No Enthusiasm For Obama

RNC Chairman Reince Priebus
Human Events

The Campaigner-in-Chief doesn’t have much to show for his non-stop politicking.

Recent primary results and polling numbers show President Obama is in serious trouble. And that’s good news for the GOP.

Compared to 1996—the last time an incumbent Democrat president was up for reelection—Obama is underperforming. In most states, he can’t even muster the same number of primary votes that Bill Clinton won.

According to Team Obama, though, they have an unprecedentedly strong turnout operation. They tout numerous state offices and claim to have countless volunteers. Nevertheless, as the Washington Post’s Aaron Blake reported yesterday, Democrat turnout “is down sharply” compared to ’96.

In that year, 50,000 Iowa Democrats caucused, according to party estimates. This year, the estimate was 25,000.

In New Hampshire, 91,027 votes were cast in the 1996 Democratic primary. This time, Democrats cast 61,777 votes.

It doesn’t stop there.

In Tennessee, 137,797 showed up in 1996. Only 89,123 did in 2012 (with 99.9 percent reporting).

In Ohio, it’s 776,530 vs. 547,588; in Massachusetts, 155,470 vs. 141,307 (with 98.5 percent of precincts reporting); and in Oklahoma, 366,604 vs. 112,597 — a 69 percent decline.

Yesterday, many Alabama Democrats also expressed their dissatisfaction with Obama by staying home. In 1996, 302,038 went the polls, compared to 196,177 this time (with 97.7 percent of precincts reporting).

With such weak turnout, Obama’s reelection prospects are grim.

Recent polls further highlight Americans’ disapproval of President Obama. This week, a CBS/New York Times poll reported only a 41 percent job approval rating for the president and 47 percent disapproval. An ABC News/Washington Post poll found a 50 percent disapproval rating. And Rasmussen Reports found 51 percent disapprove of Obama’s job performance.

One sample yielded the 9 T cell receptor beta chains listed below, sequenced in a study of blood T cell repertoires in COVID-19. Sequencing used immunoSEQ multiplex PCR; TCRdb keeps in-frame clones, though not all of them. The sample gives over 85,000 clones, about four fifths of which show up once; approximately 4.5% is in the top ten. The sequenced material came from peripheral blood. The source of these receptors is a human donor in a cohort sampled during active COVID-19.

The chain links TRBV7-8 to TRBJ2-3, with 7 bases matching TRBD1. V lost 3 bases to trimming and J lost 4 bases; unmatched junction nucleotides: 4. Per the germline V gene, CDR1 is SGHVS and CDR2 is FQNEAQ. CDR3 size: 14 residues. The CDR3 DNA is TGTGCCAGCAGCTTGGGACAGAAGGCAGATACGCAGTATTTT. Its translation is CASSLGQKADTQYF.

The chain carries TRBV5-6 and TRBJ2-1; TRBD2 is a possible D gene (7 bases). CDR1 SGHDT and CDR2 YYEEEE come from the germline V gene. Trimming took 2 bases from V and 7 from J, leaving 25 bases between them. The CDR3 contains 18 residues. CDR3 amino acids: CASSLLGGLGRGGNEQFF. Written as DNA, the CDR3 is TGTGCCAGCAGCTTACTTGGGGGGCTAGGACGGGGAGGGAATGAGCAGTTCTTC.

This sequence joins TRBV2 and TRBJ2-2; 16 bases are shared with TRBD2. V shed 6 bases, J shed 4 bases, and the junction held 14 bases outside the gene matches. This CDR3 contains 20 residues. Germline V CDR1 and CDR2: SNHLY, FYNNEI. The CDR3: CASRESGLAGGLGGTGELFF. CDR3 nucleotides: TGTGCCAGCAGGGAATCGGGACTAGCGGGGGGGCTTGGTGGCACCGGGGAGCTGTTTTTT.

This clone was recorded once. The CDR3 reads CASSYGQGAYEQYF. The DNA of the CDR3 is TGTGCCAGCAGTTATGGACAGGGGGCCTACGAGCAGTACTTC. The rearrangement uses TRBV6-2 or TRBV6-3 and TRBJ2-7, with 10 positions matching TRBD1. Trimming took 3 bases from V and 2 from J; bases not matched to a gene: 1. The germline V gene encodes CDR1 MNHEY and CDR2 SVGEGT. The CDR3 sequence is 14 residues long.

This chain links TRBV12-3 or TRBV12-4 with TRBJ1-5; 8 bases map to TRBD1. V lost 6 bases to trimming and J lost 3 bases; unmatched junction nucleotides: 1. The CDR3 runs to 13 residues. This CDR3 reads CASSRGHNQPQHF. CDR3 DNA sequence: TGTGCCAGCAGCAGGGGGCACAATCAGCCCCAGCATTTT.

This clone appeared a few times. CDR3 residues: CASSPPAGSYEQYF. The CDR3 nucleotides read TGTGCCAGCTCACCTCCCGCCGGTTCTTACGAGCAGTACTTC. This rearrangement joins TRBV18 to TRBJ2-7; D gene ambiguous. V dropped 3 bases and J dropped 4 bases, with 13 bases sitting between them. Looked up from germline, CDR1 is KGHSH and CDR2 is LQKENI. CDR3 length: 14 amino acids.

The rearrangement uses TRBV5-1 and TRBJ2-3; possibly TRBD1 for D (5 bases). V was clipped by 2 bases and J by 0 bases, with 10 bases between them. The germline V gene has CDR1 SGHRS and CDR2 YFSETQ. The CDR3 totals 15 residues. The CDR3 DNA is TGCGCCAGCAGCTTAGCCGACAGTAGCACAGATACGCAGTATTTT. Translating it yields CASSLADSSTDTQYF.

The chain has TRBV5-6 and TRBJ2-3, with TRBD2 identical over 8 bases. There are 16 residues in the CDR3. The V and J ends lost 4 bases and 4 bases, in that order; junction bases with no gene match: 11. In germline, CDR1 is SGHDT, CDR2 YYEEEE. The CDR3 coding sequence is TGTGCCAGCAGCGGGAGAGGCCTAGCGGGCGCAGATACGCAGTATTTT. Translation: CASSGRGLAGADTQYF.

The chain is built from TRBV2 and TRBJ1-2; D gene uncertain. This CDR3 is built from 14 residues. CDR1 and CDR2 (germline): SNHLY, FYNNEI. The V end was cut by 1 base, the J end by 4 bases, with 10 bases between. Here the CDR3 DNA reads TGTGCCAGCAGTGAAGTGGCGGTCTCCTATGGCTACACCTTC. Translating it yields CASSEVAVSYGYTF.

A new Bloomberg poll had more bad news. Obama is losing independents: only 45 percent approve of his job performance. 61 percent of Americans say the country is on the wrong track. Just 41 percent approve of Obama’s handling of the economy, while 56 percent disapprove. A large majority, 62 percent, disapprove of his handling of the budget deficit.

A Pennsylvania poll predicts trouble for Obama in the Keystone State—a state he’s counting on to win in November. 55 percent of independents there disapprove of Obama’s job performance, according to Quinnipiac, and 50 percent of independents say he does not deserve reelection.

The 2008 enthusiasm for Barack Obama has disappeared. According to a Gallup poll released earlier this month, 79 percent of Democrats were “more enthusiastic than usual” about voting in the 2008 presidential election. At the same time in 2012, only 45 percent of Democrats said they were “more enthusiastic.” Meanwhile, 53 percent of Republicans today say they are “more enthusiastic,” giving us an edge over Democrats.

That enthusiasm was on full display in yesterday’s primaries in Alabama and Mississippi. 614,490 Republican votes were cast in Alabama (with 98.4 percent reporting), setting a new turnout record. In 2008, 552,209 Republicans went to the polls.

Mississippi also saw record turnout. With 99.3 percent reporting, 283,315 Republican votes were in—nearly twice the 2008 total of 143,286.

The closer we get to November, the more Americans realize that President Obama has failed to keep his promises—on the economy, energy, the debt, the deficit, healthcare, housing and more.

As a country, we are not better off under his presidency. Our incomes are lower, but we’re paying more for groceries, healthcare, and gasoline. Now Obama is paying for his failure.

Reporting on the recent polling yesterday, the New York Times said “President Obama is heading into treacherous political ground,” adding that he is in “a dangerous position for any incumbent seeking reelection.”

When the New York Times says Obama is on “treacherous political ground” and in a “dangerous position,” you know it’s bad.

And again, that’s good news for Republicans.